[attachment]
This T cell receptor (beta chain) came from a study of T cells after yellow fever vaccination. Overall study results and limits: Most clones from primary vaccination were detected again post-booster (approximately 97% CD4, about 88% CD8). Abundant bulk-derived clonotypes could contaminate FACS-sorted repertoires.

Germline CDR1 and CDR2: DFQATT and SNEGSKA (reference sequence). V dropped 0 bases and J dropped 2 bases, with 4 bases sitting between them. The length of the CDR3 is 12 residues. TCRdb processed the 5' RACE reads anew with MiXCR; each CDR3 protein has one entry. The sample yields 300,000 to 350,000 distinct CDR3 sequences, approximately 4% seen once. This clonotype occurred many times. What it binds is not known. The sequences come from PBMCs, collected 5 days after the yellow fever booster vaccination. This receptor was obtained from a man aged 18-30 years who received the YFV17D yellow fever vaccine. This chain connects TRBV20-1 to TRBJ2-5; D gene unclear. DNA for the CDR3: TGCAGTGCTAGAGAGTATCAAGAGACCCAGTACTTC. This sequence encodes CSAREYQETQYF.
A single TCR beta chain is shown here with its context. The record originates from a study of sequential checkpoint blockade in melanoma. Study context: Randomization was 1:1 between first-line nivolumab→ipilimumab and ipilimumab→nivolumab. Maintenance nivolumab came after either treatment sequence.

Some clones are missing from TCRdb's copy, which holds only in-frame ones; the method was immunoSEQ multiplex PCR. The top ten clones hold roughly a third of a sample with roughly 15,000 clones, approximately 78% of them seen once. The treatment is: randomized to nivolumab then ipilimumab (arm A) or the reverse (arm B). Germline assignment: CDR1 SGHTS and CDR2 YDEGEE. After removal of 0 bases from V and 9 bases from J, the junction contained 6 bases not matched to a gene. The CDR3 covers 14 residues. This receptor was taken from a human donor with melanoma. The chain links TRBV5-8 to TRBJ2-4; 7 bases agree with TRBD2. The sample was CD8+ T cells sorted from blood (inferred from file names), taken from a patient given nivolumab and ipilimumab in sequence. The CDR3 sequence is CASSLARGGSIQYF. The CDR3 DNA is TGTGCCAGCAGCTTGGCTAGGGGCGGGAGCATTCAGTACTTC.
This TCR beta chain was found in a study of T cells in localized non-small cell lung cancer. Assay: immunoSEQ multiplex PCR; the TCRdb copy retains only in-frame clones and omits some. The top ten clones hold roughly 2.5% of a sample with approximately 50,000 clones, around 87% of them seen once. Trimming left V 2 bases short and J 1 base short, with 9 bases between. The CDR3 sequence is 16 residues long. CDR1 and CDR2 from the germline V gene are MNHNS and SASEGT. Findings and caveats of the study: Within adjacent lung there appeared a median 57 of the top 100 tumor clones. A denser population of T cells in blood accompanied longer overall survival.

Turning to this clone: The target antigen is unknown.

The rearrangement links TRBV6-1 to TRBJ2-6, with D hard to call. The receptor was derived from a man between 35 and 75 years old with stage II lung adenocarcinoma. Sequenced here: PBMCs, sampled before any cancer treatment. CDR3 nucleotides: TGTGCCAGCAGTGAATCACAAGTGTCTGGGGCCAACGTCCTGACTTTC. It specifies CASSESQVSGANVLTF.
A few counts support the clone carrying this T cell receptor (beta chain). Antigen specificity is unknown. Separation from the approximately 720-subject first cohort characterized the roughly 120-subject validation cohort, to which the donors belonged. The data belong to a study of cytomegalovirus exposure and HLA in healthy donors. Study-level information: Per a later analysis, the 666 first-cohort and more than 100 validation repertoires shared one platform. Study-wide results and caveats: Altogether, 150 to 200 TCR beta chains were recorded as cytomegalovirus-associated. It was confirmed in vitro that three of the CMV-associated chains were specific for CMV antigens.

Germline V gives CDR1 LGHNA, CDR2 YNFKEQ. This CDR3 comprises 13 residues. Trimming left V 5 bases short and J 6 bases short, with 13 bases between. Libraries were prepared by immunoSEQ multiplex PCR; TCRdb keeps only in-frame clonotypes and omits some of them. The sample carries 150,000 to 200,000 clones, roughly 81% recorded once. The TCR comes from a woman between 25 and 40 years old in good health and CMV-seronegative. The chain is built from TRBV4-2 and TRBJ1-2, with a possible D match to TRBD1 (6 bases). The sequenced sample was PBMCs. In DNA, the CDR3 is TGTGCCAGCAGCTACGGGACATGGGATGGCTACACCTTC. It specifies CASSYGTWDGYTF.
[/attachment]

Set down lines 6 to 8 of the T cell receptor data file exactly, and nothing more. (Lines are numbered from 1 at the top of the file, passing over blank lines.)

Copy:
Turning to this clone: The target antigen is unknown.

The rearrangement links TRBV6-1 to TRBJ2-6, with D hard to call. The receptor was derived from a man between 35 and 75 years old with stage II lung adenocarcinoma. Sequenced here: PBMCs, sampled before any cancer treatment. CDR3 nucleotides: TGTGCCAGCAGTGAATCACAAGTGTCTGGGGCCAACGTCCTGACTTTC. It specifies CASSESQVSGANVLTF.
A few counts support the clone carrying this T cell receptor (beta chain). Antigen specificity is unknown. Separation from the approximately 720-subject first cohort characterized the roughly 120-subject validation cohort, to which the donors belonged. The data belong to a study of cytomegalovirus exposure and HLA in healthy donors. Study-level information: Per a later analysis, the 666 first-cohort and more than 100 validation repertoires shared one platform. Study-wide results and caveats: Altogether, 150 to 200 TCR beta chains were recorded as cytomegalovirus-associated. It was confirmed in vitro that three of the CMV-associated chains were specific for CMV antigens.